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Hannah Arendt and the Meaning of Politics

1997

Craig Calhoun and John McGowan, editors
Afterword by Martin Jay

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Eminent contributors consider what Hannah Arendt means in today’s public debates.

This volume brings leading figures in philosophy, political theory, intellectual history, and literary theory into a dialogue about Arendt’s work and its significance for today’s fractious identity politics, public ethics, and civic life.

Contributors: Richard Bernstein, Anthony Cascardi, Susan Bickford, Kim Curtis, Lisa Disch, Nancy Fraser, Martin Jay, Steven Leonard, Kirstie McClure, Dana Villa, and Eli Zaretsky.

Hannah Arendt and the Meaning of Politics is in my view a significant contribution to the remarkably wide-ranging set of conversations about Arendt’s work that keeps developing among overlapping as well as discontinuous circles.

Elizabeth Kamarck Minnich, author of Transforming Knowledge

Is politics really nothing more than power relations, competing interests and claims for recognition, conflicting assertions of “simple” truths? No thinker has argued more passionately against this narrow view than Hannah Arendt, and no one has more to say to those who bring questions of meaning, identity, value, and transcendence to our impoverished public life. This volume brings leading figures in philosophy, political theory, intellectual history, and literary theory into a dialogue about Arendt’s work and its significance for today’s fractious identity politics, public ethics, and civic life.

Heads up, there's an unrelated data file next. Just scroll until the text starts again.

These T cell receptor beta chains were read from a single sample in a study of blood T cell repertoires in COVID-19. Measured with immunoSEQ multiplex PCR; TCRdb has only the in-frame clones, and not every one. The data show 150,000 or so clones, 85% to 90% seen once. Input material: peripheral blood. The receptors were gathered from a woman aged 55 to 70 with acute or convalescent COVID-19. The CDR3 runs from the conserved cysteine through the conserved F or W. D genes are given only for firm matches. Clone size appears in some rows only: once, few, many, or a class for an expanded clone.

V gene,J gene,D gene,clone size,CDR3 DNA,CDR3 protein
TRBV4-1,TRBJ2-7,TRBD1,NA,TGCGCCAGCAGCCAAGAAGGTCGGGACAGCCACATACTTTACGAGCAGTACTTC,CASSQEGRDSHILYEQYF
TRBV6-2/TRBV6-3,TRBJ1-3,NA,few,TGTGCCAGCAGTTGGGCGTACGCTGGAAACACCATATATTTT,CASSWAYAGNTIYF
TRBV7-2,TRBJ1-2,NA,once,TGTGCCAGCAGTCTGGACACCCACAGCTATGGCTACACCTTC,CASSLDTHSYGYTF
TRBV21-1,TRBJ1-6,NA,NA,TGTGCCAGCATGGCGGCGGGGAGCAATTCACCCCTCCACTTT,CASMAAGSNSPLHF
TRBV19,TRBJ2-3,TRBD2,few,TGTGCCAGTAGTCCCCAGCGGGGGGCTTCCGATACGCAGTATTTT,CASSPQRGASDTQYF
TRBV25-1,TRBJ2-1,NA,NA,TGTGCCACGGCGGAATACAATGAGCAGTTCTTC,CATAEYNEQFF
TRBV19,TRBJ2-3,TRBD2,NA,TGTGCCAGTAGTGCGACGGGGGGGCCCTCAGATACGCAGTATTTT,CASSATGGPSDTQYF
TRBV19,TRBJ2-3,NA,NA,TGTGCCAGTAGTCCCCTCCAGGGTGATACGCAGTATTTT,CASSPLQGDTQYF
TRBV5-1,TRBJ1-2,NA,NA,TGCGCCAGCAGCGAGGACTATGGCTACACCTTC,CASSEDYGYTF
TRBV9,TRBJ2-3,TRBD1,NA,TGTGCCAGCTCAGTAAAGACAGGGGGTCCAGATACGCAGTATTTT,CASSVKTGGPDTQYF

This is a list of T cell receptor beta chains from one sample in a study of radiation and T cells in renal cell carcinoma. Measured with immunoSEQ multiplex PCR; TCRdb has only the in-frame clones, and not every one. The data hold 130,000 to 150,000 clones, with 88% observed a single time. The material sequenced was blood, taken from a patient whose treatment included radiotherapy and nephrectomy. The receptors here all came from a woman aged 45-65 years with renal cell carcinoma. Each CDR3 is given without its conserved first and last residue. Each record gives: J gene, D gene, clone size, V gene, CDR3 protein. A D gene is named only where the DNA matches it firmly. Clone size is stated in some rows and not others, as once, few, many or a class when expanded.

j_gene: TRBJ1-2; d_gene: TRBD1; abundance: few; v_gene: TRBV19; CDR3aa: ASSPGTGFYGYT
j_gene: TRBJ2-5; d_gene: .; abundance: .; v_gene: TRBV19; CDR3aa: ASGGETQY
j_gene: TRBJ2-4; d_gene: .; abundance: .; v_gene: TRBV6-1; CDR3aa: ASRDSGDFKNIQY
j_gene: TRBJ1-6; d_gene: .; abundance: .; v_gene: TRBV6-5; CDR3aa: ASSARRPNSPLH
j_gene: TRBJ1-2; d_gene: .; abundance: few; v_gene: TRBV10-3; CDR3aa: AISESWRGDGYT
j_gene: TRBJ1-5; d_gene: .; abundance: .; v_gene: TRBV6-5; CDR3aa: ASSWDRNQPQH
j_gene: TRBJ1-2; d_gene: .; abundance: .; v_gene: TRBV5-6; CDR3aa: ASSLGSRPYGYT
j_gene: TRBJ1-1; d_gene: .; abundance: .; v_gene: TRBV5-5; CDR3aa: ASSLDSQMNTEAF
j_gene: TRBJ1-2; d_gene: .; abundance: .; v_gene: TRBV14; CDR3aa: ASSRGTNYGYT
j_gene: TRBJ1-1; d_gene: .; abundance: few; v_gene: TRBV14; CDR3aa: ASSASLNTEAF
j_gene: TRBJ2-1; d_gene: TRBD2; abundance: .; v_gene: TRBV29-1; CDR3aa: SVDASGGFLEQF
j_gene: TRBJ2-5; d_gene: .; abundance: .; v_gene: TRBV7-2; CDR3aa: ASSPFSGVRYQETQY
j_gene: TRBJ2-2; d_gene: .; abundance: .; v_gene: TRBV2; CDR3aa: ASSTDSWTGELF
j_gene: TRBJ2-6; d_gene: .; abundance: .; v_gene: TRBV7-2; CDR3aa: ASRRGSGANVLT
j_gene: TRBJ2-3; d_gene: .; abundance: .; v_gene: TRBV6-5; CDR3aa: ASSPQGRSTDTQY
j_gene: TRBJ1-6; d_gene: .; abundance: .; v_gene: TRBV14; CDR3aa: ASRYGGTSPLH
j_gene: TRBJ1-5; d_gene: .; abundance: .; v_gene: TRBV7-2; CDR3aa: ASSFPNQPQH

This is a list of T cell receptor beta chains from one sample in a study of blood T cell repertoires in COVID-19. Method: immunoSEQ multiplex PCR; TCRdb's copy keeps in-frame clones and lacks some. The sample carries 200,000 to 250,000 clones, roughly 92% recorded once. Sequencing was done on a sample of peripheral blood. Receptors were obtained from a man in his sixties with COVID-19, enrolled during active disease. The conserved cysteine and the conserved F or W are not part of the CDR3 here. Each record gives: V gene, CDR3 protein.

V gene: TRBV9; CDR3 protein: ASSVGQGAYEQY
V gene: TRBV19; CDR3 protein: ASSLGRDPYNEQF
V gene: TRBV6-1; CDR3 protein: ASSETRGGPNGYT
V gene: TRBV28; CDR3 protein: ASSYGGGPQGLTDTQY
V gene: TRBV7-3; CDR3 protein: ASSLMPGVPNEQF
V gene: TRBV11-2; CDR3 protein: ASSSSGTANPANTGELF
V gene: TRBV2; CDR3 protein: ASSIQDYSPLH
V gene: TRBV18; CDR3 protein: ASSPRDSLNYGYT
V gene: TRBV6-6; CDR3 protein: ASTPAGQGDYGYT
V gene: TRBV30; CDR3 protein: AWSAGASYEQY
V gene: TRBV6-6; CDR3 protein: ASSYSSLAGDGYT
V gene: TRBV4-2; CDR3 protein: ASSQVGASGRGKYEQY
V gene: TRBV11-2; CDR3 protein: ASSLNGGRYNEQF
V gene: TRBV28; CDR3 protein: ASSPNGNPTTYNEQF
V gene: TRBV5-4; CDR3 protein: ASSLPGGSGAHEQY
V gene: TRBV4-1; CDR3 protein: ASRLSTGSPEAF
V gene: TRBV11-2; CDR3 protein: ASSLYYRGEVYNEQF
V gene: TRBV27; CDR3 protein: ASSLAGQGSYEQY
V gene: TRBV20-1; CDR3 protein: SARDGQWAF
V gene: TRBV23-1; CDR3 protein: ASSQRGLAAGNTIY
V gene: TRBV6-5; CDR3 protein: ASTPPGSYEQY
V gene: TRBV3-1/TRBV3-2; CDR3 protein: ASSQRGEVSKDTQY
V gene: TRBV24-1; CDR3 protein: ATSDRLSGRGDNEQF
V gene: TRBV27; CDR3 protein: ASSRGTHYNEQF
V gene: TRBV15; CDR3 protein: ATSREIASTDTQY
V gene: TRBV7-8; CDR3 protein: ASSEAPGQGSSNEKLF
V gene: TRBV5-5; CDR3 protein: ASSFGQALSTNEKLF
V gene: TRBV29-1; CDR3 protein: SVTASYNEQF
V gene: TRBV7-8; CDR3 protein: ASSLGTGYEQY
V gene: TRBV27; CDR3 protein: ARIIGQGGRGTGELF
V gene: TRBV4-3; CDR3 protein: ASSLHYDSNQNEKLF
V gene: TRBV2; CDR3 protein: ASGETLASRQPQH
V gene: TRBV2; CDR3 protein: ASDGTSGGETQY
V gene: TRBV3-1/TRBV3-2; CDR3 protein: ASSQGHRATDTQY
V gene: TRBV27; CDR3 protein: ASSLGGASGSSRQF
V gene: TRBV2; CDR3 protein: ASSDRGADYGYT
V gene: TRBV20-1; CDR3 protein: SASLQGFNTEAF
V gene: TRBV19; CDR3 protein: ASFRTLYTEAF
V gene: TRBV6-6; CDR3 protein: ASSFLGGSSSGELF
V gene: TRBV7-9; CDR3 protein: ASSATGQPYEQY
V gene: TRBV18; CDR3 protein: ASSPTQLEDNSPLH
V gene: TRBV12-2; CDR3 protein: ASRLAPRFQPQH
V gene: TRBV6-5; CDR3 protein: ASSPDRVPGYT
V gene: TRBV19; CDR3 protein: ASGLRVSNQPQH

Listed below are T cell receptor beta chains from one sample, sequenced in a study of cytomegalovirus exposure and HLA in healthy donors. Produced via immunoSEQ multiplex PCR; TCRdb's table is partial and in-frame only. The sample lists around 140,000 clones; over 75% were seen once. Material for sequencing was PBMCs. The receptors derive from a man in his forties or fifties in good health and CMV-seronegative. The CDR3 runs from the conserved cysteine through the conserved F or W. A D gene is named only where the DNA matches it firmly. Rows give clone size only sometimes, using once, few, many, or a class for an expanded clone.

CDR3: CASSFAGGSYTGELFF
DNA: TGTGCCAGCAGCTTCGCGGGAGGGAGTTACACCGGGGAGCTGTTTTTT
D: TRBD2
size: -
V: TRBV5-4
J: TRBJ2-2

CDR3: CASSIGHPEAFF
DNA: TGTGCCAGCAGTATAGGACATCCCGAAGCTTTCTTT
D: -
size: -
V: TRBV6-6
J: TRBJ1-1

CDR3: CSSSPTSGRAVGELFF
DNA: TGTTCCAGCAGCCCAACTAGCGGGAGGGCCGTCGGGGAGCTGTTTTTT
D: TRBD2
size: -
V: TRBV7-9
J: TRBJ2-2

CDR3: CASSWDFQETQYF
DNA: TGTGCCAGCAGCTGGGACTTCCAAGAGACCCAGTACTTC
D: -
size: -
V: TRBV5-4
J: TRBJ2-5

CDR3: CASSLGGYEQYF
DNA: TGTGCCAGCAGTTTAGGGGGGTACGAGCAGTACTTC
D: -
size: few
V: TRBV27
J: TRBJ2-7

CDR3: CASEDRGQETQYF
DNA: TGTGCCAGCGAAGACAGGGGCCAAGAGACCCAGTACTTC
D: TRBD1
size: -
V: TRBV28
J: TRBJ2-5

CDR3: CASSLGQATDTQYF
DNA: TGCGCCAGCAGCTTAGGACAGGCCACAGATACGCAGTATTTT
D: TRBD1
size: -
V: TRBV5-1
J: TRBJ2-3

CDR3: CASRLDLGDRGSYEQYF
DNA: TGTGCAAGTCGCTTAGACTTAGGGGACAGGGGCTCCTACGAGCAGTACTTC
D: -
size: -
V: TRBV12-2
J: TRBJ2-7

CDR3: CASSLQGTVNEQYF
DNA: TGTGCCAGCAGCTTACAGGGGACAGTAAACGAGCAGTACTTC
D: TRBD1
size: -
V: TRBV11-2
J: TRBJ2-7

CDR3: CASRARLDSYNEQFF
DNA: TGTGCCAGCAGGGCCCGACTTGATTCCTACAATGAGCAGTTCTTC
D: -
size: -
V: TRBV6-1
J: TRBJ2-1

For each essay—on the fate of politics in a postmodern, post-Marxist era; on the connection of nonfoundationalist ethics and epistemology to democracy; on the conditions conducive to a vital public sphere; on the recalcitrant problems of violence and evil—the volume includes extended responses, and a concluding essay by Martin Jay responding to all the others. Ranging from feminism to aesthetics to the discourse of democracy, the essays explore how an encounter with Arendt reconfigures, disrupts, and revitalizes what passes for public debate in our day. Together they forcefully demonstrate the power of Arendt’s work as a splendid provocation and a living resource.

Contributors: Richard Bernstein, New School; Anthony Cascardi, U of California, Berkeley; Susan Bickford, U of North Carolina; Kim Curtis, Duke U; Lisa Disch, U of Minnesota; Nancy Fraser, New School; Martin Jay; U of California, Berkeley, Steven Leonard, U of North Carolina; Kirstie McClure, Johns Hopkins U; Dana Villa, Amherst College; and Eli Zaretsky, U of Missouri.

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Craig Calhoun is professor and chair of sociology at New York University. John McGowan is professor of English and comparative literature at the University of North Carolina at Chapel Hill.

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This is an excellent collection of essays.

Ethics

Hannah Arendt and the Meaning of Politics is in my view a significant contribution to the remarkably wide-ranging set of conversations about Arendt’s work that keeps developing among overlapping as well as discontinuous circles.

Elizabeth Kamarck Minnich, author of Transforming Knowledge

This anthology brings together a very distinguished and broadly interdisciplinary group of scholars who engage an intriguing and important set of questions bearing on the interpretation of Arendt’s work and its continuing relevance to political theory, philosophy, and the understanding of politics more generally.

Morris B. Kaplan, author of Sexual Justice: Democratic Citizenship and the Politics of Desire